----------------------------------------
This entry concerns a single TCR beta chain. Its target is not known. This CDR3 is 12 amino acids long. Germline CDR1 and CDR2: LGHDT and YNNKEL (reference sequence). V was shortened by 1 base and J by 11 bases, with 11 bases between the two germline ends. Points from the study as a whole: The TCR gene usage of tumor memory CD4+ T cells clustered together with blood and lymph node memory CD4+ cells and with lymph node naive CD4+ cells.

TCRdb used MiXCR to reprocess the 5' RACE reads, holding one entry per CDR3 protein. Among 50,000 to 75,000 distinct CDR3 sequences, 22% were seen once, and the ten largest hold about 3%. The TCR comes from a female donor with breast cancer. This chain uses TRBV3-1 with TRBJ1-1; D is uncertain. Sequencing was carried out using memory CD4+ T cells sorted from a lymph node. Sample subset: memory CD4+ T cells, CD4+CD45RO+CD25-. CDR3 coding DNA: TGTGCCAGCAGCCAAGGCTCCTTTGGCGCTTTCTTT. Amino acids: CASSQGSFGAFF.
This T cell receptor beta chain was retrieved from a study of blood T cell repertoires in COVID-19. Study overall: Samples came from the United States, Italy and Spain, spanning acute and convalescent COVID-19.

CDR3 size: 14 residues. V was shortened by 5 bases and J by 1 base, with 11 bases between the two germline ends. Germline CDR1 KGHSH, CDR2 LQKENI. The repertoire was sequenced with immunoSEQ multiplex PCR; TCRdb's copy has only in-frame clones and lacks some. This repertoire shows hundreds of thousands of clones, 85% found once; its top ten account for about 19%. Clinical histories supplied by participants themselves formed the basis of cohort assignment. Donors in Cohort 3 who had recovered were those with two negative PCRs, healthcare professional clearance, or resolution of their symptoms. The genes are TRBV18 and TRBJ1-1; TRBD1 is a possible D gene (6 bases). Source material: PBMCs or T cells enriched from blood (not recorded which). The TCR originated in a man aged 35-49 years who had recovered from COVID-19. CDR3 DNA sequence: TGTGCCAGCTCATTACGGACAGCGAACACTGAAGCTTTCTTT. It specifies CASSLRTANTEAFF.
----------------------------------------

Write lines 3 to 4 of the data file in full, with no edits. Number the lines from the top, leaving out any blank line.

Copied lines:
This T cell receptor beta chain was retrieved from a study of blood T cell repertoires in COVID-19. Study overall: Samples came from the United States, Italy and Spain, spanning acute and convalescent COVID-19.

CDR3 size: 14 residues. V was shortened by 5 bases and J by 1 base, with 11 bases between the two germline ends. Germline CDR1 KGHSH, CDR2 LQKENI. The repertoire was sequenced with immunoSEQ multiplex PCR; TCRdb's copy has only in-frame clones and lacks some. This repertoire shows hundreds of thousands of clones, 85% found once; its top ten account for about 19%. Clinical histories supplied by participants themselves formed the basis of cohort assignment. Donors in Cohort 3 who had recovered were those with two negative PCRs, healthcare professional clearance, or resolution of their symptoms. The genes are TRBV18 and TRBJ1-1; TRBD1 is a possible D gene (6 bases). Source material: PBMCs or T cells enriched from blood (not recorded which). The TCR originated in a man aged 35-49 years who had recovered from COVID-19. CDR3 DNA sequence: TGTGCCAGCTCATTACGGACAGCGAACACTGAAGCTTTCTTT. It specifies CASSLRTANTEAFF.